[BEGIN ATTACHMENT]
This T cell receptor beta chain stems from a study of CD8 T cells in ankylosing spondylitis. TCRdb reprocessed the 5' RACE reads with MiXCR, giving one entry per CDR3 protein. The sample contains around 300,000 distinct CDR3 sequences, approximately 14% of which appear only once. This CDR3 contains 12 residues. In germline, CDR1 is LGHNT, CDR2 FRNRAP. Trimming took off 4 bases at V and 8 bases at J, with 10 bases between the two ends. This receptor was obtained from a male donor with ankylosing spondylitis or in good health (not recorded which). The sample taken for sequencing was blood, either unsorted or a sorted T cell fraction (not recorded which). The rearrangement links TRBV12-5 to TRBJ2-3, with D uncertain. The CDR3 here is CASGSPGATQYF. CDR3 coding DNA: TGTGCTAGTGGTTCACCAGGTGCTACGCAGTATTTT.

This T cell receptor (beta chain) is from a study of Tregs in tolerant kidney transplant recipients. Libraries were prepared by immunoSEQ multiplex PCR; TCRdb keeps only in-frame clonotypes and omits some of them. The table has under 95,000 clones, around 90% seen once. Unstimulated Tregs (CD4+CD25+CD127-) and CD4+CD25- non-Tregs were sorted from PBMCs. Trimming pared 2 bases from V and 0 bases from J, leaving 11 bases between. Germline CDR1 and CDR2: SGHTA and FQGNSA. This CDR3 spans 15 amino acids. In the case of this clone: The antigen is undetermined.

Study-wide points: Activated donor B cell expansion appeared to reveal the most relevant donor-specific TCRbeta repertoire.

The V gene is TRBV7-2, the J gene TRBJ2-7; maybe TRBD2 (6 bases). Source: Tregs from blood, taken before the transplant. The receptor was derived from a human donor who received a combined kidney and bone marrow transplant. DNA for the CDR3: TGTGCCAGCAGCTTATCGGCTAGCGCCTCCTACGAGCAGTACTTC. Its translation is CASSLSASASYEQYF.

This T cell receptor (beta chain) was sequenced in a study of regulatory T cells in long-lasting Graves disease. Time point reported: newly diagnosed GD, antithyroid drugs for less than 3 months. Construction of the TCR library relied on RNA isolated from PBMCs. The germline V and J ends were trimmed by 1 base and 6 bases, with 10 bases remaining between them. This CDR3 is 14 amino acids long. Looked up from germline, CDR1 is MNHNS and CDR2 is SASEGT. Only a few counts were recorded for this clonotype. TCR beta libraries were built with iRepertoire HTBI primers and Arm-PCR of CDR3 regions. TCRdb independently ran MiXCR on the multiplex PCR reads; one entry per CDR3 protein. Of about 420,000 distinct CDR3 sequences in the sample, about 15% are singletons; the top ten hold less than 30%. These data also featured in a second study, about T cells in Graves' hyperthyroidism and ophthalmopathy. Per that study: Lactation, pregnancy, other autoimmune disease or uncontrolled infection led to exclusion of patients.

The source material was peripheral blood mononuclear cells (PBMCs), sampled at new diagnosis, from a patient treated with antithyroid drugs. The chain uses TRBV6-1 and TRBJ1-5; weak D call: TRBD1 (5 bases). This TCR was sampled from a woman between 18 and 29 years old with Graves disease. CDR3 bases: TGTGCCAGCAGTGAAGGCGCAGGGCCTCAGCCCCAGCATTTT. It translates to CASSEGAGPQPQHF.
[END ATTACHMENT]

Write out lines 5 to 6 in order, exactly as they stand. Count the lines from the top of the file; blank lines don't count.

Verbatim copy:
This T cell receptor (beta chain) was sequenced in a study of regulatory T cells in long-lasting Graves disease. Time point reported: newly diagnosed GD, antithyroid drugs for less than 3 months. Construction of the TCR library relied on RNA isolated from PBMCs. The germline V and J ends were trimmed by 1 base and 6 bases, with 10 bases remaining between them. This CDR3 is 14 amino acids long. Looked up from germline, CDR1 is MNHNS and CDR2 is SASEGT. Only a few counts were recorded for this clonotype. TCR beta libraries were built with iRepertoire HTBI primers and Arm-PCR of CDR3 regions. TCRdb independently ran MiXCR on the multiplex PCR reads; one entry per CDR3 protein. Of about 420,000 distinct CDR3 sequences in the sample, about 15% are singletons; the top ten hold less than 30%. These data also featured in a second study, about T cells in Graves' hyperthyroidism and ophthalmopathy. Per that study: Lactation, pregnancy, other autoimmune disease or uncontrolled infection led to exclusion of patients.

The source material was peripheral blood mononuclear cells (PBMCs), sampled at new diagnosis, from a patient treated with antithyroid drugs. The chain uses TRBV6-1 and TRBJ1-5; weak D call: TRBD1 (5 bases). This TCR was sampled from a woman between 18 and 29 years old with Graves disease. CDR3 bases: TGTGCCAGCAGTGAAGGCGCAGGGCCTCAGCCCCAGCATTTT. It translates to CASSEGAGPQPQHF.